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SAVING HOSPITALITY: Did the budget do enough for struggling businesses?


Hospitality business owners welcome a reduced VAT rate and grants but still face tough times following what many felt was a underwhelming budget.

Policies to support the sector announced in the budget included a six-month VAT rate extension for leisure and hospitality businesses at a cost of £5 billion to treasury coffers. The reduction down from the usual 20% rate will now be extended to September, followed by an 12.5% interim rate until April 2022.

Restart grants of up to £18,000 can also be applied for and a moratorium on business rates payments will be extended until the end of June whilst alcohol duty is frozen for the second year running.

Dani Hadley together with her family runs two venues on Broad Street in Birmingham. Velvet Music Rooms and Sugar Suite Exclusive Nightclub. She felt the Chancellor did not do enough to address the huge deficits businesses in the sector had faced although she did welcome the framework to support a return to opening.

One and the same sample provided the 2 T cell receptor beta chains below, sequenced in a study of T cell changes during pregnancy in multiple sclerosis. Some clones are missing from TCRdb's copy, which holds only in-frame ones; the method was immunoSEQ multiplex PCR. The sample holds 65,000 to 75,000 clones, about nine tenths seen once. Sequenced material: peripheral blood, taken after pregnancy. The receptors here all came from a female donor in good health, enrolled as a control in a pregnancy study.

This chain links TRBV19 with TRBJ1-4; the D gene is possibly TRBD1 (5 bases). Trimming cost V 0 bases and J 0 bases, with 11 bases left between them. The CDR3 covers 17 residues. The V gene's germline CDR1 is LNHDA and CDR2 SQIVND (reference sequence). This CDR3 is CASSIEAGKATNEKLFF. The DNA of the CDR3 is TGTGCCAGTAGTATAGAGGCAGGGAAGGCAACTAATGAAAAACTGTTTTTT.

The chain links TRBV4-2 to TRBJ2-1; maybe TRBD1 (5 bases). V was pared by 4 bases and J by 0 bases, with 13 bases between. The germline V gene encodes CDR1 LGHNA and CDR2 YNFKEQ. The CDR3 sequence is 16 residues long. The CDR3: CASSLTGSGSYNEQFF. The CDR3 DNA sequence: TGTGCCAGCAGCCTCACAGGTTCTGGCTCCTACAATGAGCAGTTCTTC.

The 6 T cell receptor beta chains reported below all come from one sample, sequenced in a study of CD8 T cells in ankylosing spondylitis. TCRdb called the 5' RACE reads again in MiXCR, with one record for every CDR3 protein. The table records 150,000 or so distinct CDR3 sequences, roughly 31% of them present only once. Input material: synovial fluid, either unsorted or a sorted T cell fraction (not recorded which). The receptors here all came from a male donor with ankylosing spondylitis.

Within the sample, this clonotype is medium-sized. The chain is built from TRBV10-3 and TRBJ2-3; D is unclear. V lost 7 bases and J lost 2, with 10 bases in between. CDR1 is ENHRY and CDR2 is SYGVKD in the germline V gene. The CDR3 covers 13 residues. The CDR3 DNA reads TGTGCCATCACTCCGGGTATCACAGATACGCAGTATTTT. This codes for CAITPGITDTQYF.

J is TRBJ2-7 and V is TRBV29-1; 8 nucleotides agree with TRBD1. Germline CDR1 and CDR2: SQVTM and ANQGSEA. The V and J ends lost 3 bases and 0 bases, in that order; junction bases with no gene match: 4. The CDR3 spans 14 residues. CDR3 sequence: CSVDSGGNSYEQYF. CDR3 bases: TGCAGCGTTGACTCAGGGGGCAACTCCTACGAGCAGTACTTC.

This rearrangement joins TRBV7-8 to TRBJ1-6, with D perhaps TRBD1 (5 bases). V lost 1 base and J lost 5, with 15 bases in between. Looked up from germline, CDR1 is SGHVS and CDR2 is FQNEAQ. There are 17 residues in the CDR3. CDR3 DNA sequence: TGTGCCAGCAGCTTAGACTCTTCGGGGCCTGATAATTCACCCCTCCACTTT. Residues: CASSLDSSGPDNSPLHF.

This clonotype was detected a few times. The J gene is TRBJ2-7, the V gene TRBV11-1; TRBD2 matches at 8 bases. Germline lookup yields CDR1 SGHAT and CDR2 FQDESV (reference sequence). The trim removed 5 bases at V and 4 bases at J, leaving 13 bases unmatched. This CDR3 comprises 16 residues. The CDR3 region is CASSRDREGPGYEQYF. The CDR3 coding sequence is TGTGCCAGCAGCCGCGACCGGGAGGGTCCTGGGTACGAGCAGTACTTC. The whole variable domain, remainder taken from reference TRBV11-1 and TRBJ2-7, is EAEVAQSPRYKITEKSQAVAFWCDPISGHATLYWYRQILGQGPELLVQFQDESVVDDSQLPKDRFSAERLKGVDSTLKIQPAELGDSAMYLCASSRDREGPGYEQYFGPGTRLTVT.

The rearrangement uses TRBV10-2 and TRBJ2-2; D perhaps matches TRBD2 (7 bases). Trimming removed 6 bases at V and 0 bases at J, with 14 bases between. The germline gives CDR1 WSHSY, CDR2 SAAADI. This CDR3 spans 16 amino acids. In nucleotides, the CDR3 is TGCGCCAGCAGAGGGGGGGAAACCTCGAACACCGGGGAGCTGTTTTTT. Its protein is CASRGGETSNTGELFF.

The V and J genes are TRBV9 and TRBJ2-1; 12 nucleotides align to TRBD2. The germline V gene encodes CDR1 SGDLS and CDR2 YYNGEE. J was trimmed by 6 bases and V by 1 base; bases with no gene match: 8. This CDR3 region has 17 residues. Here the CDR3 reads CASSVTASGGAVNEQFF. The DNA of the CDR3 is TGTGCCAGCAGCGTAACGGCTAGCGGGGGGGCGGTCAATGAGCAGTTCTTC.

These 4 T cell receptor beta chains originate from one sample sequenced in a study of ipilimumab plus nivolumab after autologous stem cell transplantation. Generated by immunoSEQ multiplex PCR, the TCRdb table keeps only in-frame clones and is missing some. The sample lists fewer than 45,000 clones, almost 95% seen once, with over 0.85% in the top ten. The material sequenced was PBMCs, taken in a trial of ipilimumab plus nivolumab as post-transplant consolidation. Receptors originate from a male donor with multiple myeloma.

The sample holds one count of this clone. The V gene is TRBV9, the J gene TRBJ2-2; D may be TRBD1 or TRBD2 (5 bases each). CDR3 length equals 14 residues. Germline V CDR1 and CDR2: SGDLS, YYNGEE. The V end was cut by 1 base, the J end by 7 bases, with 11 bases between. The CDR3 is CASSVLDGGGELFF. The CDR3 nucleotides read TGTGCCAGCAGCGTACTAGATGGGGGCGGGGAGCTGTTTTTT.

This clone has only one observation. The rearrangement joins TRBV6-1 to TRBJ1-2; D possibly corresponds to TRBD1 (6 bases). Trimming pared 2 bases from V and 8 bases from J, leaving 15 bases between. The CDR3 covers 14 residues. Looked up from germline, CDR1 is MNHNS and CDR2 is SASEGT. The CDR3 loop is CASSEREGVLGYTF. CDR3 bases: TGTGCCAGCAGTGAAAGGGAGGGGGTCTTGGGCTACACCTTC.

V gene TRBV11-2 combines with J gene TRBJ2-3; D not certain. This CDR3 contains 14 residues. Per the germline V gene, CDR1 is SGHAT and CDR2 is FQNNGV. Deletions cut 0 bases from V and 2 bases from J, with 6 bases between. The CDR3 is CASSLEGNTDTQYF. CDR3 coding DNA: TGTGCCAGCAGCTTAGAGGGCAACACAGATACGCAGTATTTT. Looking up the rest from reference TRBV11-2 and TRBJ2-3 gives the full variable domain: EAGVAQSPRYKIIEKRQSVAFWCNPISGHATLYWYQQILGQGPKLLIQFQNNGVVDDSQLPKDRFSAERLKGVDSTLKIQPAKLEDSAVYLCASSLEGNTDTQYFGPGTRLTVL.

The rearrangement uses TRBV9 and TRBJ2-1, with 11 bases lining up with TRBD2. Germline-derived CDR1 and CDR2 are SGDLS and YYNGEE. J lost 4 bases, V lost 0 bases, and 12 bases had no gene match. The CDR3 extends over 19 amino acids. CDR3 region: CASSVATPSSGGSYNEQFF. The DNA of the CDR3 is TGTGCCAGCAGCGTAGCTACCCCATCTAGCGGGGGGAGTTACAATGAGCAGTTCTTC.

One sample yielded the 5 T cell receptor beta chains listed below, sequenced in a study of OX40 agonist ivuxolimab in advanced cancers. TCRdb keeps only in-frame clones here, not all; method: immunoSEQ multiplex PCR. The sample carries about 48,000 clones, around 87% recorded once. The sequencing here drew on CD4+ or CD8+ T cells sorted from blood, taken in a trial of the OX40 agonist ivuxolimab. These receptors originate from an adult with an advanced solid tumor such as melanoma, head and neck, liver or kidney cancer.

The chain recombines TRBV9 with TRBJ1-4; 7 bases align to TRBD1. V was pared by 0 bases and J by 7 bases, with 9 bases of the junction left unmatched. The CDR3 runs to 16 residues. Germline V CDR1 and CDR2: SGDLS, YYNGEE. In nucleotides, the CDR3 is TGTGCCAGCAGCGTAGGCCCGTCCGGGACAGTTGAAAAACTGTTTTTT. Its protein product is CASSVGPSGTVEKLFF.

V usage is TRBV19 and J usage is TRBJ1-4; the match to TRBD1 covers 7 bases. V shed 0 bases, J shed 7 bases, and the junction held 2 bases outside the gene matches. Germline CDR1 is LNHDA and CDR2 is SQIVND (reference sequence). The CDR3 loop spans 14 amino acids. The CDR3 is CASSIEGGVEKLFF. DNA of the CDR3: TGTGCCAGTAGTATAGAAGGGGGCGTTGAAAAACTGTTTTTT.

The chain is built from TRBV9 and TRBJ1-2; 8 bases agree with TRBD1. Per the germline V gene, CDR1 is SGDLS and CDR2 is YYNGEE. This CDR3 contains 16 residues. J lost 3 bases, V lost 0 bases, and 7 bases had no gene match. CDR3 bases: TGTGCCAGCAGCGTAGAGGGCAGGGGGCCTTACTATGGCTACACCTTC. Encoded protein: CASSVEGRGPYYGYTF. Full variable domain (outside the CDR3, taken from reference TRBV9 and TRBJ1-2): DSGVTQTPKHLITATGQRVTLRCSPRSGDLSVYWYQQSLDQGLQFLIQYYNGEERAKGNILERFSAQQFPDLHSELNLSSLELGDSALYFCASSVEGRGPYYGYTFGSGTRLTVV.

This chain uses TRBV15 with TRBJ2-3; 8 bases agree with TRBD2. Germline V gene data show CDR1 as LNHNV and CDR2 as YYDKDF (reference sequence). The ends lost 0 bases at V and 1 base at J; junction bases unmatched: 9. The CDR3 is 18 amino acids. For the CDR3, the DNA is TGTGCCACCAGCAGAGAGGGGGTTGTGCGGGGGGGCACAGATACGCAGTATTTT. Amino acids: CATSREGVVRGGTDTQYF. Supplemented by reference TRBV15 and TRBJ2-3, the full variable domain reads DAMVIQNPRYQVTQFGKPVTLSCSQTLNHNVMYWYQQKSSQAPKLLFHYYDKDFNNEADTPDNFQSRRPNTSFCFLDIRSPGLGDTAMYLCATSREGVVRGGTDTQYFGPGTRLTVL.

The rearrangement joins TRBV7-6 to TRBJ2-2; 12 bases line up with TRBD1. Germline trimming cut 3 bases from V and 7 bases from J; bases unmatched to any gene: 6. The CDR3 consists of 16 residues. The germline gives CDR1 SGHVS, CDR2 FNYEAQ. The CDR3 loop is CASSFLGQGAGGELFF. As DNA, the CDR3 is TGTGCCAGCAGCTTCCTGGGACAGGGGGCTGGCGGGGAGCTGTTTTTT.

Dani’s businesses are at the centre of the Westside Business Improvement District, the largest entertainment destination in the Midlands. Mike Olley manages the BID, he welcomed many of the measures for the short term but expressed concerns regarding other measures including the rise in corporation tax.

It’s been a tougher time for many in Westside. Construction of the Midland Metro extension has brought a sustained period of disruption with the pandemic only adding to business owners woes. The new tram line is planned to be completed in the near future and it is hoped the extension which will initially terminate at Five Ways will bring much needed custom to the district.

The tramline is part of a scheme to improve the whole of Broad Street. Once completed the area will have wider pavements and reduced traffic which it is hoped will lead to a continental style cafe culture.



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